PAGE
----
Tata Wins Hungarian Landscape Award

  • 5 Feb 2013 8:00 AM
Tata Wins Hungarian Landscape Award
Minister for Rural Development Sándor Fazekas presented the accolade to the winner of the Hungarian Landscape Award competition, the Tata-based Által Brook Catchment Area Restoration and Development Association, at a ceremony in Tata on Friday. Second prize was awarded to Szentes local authority for its programme to restore the wildlife of the Kurca watercourse.

At the award ceremony, Mr. Fazekas said that within the framework of the winning programme, the Association had established the Gerecse Nature Park, begun improving the water quality and preserving the natural treasures of the Öreg-tó ("Old Lake), and performed ecologically-minded improvements in the valley of the Által Brook. The Association's winning entry will represent Hungary in the Council of Europe's 2013 Landscape Award competition.

During the ceremony, the Gerecse Nature Park also received its official naming certificate from its founders. The Park was established by 29 settlements and 17 organisations, and is represented by the Által Brook Association.

Secretary László Musitz previously told Hungarian news agency MTI that the establishment of the nature park is aimed at facilitating the development of ecologically-minded cooperation between districts at a regional level, thus enabling sustainable and value-preserving landscape use and providing a unified image and marketing support for local products and services that are characteristic of the landscape.

The territory of the Gerecse Nature Park includes almost half of Komárom-Esztergom County, east of Tata on 76,611 hectares and including a population of some 162 thousand people. The nature park's territory includes almost 9 thousand hectares of nationally protected area and almost 40,000 hectares of Natura 2000 protected area.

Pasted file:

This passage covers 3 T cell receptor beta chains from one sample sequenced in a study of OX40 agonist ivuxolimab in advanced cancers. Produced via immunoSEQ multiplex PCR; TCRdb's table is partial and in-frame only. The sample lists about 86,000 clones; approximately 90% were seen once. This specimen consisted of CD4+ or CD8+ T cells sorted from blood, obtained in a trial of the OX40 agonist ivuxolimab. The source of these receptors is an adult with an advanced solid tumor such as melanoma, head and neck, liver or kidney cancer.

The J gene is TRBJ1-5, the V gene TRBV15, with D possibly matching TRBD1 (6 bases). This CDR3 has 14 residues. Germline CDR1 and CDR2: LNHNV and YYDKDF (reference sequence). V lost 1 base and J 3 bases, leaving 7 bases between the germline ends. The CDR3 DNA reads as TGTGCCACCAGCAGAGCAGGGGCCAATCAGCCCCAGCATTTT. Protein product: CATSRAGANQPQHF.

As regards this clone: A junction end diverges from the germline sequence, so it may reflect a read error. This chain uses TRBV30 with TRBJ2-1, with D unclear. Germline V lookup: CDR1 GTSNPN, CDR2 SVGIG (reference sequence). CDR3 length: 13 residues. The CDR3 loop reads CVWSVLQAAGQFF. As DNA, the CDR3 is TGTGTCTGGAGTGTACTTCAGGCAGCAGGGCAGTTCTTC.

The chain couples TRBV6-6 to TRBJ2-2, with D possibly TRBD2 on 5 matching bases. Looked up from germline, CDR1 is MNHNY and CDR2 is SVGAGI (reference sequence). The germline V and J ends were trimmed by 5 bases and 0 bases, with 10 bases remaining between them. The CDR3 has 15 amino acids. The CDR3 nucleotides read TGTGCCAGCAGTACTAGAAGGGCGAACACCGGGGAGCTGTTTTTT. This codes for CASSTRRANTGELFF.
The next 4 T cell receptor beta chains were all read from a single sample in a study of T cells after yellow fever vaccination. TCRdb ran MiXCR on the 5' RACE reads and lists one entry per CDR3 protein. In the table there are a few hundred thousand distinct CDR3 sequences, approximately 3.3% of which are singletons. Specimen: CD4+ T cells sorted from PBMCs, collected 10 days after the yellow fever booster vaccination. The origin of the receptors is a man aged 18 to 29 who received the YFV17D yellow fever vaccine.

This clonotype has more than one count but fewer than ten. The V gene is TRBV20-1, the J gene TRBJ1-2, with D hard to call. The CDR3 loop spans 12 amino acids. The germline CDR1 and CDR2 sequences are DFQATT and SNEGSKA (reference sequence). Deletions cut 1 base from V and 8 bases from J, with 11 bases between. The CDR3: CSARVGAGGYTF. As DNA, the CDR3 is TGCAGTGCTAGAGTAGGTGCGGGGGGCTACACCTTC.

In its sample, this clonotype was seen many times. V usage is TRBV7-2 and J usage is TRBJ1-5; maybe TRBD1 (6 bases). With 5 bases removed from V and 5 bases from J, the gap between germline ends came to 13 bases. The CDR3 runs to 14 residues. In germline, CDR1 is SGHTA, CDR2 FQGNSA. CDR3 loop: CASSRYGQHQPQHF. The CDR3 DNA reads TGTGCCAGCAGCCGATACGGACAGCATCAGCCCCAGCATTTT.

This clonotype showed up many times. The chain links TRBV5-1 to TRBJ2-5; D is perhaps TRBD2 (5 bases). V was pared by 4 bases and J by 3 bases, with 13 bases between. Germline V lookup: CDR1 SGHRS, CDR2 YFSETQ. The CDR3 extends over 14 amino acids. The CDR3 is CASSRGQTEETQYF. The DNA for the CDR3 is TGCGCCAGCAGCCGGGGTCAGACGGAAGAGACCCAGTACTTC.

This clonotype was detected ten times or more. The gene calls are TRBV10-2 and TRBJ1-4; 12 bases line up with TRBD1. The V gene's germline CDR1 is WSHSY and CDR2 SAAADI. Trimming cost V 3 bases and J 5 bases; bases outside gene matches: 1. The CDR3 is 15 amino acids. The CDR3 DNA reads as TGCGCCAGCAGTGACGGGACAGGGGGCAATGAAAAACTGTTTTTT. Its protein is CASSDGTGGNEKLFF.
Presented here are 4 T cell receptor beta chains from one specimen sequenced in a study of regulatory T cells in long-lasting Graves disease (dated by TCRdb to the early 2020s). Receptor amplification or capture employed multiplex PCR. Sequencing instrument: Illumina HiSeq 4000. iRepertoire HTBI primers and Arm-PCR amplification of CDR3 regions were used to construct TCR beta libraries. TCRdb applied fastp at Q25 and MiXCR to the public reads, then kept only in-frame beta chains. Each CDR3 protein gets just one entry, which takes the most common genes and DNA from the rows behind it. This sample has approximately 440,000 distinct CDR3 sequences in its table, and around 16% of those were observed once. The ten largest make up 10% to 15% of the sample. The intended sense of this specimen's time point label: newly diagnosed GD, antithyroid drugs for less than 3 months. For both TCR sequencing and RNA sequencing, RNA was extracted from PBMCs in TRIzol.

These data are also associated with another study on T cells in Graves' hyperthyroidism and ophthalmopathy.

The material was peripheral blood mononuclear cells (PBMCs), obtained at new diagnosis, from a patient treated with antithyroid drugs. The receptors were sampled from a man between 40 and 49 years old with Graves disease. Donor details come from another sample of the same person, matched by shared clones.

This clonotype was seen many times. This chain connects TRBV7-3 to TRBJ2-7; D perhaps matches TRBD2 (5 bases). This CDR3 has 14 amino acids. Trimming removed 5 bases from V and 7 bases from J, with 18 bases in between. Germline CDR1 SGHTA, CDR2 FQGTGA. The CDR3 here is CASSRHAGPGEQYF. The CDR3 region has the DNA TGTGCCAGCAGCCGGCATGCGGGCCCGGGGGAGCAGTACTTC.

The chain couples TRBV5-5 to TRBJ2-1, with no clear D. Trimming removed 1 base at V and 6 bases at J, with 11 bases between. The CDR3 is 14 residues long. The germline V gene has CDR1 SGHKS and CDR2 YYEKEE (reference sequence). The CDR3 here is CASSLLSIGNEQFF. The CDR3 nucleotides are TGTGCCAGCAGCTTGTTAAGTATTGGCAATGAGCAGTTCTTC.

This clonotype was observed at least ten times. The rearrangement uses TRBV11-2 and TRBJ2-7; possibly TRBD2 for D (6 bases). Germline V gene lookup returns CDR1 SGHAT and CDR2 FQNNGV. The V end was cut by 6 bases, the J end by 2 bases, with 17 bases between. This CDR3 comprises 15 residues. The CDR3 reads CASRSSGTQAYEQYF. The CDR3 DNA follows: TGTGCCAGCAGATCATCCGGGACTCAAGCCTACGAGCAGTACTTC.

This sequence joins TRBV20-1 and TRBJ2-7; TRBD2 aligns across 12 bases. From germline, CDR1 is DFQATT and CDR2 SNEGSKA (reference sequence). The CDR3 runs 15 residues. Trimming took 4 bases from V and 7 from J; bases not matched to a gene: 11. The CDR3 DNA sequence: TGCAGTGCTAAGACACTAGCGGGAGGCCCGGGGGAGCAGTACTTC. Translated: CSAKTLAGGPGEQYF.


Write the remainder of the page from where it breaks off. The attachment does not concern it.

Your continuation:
The Gerecse is a relatively low-lying limestone and dolomite mountain range; its highest point is the 633 metre Gerecse. It is the second richest mountain range in Hungary after the Bükk and Bakony with respect to caves, of which cavers have discovered some 455. The central and western half of the mountain range has been part of the Gerecse Landscape Protection Area wince 1977, but almost all of the mountain range and its surrounding area are included among Natura 2000 special bird protection areas and priority and special nature protection areas.

The most common plant communities include sessile oak and calcareous downy oak forests, with beeches at higher altitudes, while the Gerecse landscape is mainly characterised by scree forests, St. Lucie cherry forests, sub-Mediterranean sloping steppes and open limestone grassland. While touring the mountain range one can stumble upon such valuable plant species as the Jovibarba, Doronicum hungaricum, plumed saw-wort, Martagon lily, Stipa tenuissima and the specially protected Pannonian fennel.

The area's wildlife is also extremely rich and is home to several specially protected species of bat such as the lesser horseshoe bat, Geoffrey's bat, Bechstein's bat and the barbastelle. The mountain range's nesting birds include several specially protected species, the most important of which are black stork, black kite, saker and peregrine falcon, short-toed snake eagle, white-tailed eagle, eastern imperial eagle, Eurasian eagle-owl, barn owl, white-backed woodpecker, grey-faced woodpecker, European bee-eater, collared flycatcher and rock bunting.

Species of amphibian include the European tree frog, the common toad, the agile frog and the European fire-bellied toad, as well as the Aesculapian snake and smooth snake, the European green lizard and the slow worm.

Source: Press Office of the Ministry of Rural Development

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